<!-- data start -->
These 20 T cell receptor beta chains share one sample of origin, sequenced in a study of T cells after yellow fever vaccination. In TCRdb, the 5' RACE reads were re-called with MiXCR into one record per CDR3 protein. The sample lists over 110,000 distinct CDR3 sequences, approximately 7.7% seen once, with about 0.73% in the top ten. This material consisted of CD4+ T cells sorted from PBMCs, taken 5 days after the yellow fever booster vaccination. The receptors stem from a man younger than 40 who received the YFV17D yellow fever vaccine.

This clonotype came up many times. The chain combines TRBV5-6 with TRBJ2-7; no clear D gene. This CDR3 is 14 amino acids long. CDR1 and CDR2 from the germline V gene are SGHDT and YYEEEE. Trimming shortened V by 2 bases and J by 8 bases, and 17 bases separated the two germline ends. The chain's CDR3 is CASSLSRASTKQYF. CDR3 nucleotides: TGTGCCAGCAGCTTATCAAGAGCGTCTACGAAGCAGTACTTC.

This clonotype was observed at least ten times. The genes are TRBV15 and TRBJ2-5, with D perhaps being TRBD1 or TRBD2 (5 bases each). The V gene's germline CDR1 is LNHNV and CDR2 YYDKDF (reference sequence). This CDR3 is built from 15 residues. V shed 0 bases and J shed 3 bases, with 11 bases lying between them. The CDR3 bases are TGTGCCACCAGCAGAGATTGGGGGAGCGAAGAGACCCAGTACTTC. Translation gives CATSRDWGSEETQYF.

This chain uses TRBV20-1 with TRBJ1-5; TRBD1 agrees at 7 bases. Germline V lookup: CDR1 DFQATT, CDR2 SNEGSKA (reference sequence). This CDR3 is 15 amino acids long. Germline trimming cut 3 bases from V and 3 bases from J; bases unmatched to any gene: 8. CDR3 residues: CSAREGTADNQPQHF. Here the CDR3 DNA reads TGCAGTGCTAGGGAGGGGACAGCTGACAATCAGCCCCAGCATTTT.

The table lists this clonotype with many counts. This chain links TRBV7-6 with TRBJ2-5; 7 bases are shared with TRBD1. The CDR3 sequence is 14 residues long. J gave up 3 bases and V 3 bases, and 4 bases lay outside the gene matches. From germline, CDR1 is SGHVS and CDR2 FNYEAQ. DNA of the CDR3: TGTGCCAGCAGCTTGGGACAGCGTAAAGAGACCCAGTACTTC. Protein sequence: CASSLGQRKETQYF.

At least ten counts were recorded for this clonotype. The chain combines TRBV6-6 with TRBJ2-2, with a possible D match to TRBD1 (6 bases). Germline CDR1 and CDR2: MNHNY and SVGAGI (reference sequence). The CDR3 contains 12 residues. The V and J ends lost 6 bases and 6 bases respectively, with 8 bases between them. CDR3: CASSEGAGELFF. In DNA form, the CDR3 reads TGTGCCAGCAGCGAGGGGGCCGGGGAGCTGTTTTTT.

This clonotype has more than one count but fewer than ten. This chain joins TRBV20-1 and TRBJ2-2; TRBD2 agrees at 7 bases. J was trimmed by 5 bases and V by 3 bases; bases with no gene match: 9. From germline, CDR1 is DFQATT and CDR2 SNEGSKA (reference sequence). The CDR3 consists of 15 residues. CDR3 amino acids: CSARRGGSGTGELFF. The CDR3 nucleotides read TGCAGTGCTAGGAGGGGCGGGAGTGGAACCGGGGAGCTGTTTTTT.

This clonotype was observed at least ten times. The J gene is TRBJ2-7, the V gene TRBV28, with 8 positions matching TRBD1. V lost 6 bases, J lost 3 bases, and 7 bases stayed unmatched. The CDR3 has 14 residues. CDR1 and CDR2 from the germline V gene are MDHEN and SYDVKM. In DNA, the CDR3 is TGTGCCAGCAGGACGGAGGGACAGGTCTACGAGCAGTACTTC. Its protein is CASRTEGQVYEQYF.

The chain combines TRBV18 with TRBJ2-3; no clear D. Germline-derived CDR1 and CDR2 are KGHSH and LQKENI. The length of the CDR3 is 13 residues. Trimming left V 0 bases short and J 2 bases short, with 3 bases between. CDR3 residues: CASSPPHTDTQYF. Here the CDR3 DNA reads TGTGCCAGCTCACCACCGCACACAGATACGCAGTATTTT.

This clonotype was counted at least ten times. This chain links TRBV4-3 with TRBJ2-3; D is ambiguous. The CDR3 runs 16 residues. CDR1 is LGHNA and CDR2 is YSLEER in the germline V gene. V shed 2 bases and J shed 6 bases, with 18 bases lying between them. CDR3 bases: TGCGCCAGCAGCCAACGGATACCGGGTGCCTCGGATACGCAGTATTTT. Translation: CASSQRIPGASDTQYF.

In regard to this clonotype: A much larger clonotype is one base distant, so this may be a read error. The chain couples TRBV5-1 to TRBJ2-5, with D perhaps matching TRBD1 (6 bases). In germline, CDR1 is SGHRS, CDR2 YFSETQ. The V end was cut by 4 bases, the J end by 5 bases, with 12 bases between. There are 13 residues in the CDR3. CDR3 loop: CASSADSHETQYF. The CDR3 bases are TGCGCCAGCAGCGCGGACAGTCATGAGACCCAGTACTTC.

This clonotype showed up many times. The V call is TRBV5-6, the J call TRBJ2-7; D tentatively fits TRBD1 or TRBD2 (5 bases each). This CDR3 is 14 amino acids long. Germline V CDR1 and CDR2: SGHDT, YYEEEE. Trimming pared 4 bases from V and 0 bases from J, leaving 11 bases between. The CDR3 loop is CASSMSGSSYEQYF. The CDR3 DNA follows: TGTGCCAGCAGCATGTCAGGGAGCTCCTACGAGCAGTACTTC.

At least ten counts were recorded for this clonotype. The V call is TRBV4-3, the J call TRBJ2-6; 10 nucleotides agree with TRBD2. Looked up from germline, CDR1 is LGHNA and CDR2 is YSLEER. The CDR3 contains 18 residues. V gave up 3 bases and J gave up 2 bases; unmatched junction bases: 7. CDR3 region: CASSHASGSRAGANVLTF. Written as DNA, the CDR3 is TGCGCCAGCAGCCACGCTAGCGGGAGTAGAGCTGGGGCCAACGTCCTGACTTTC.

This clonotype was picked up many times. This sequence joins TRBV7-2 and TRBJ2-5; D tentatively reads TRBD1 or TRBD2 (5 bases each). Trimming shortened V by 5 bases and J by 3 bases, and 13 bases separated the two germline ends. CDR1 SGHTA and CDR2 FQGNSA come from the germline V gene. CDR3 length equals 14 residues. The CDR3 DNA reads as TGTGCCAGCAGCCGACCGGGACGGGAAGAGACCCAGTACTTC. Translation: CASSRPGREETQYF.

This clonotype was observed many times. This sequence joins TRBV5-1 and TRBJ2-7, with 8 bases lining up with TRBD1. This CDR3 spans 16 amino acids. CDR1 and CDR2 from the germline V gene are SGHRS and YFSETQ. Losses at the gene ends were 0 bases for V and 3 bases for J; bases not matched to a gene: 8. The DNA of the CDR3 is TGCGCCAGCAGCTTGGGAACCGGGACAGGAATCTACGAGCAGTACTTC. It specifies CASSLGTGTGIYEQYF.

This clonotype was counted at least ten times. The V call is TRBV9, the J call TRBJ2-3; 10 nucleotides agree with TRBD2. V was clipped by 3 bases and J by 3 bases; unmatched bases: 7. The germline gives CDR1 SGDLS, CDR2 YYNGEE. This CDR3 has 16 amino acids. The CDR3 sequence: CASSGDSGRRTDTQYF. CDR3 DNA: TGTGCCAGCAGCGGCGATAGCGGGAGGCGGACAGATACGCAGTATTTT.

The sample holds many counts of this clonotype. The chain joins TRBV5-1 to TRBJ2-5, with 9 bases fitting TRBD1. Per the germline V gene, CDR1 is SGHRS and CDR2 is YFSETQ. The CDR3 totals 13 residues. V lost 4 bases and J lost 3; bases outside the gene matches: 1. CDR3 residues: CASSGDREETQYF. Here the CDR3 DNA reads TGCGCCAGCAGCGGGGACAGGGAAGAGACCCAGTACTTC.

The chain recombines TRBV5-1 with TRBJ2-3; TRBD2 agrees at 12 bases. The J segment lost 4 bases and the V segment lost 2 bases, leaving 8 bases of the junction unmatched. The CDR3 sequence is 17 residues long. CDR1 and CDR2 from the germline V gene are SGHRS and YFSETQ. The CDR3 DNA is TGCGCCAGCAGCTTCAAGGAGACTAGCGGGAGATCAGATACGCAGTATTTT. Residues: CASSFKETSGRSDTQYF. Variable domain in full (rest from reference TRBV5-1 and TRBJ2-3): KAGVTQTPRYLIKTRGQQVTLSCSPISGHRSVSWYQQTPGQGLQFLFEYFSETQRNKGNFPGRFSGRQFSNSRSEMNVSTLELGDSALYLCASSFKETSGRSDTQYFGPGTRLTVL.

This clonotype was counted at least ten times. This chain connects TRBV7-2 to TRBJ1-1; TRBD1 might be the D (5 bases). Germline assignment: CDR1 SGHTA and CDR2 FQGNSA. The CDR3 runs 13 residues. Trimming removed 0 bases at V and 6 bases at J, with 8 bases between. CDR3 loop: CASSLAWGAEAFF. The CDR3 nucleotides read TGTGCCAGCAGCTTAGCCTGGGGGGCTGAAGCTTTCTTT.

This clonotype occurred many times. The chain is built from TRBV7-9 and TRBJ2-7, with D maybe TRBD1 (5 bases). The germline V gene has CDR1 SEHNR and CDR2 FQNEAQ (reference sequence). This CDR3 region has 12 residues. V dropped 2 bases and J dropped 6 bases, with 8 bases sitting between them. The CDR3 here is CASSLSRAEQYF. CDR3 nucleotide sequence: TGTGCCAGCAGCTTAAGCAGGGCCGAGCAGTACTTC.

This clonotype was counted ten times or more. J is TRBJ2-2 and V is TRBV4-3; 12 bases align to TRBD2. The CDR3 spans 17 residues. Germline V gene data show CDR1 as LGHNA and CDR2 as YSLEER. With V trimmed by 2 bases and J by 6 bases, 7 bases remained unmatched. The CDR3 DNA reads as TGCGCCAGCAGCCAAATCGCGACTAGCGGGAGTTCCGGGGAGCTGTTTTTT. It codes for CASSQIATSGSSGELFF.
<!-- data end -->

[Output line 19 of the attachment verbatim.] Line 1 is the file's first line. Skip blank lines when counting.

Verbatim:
This clonotype was counted at least ten times. This chain connects TRBV7-2 to TRBJ1-1; TRBD1 might be the D (5 bases). Germline assignment: CDR1 SGHTA and CDR2 FQGNSA. The CDR3 runs 13 residues. Trimming removed 0 bases at V and 6 bases at J, with 8 bases between. CDR3 loop: CASSLAWGAEAFF. The CDR3 nucleotides read TGTGCCAGCAGCTTAGCCTGGGGGGCTGAAGCTTTCTTT.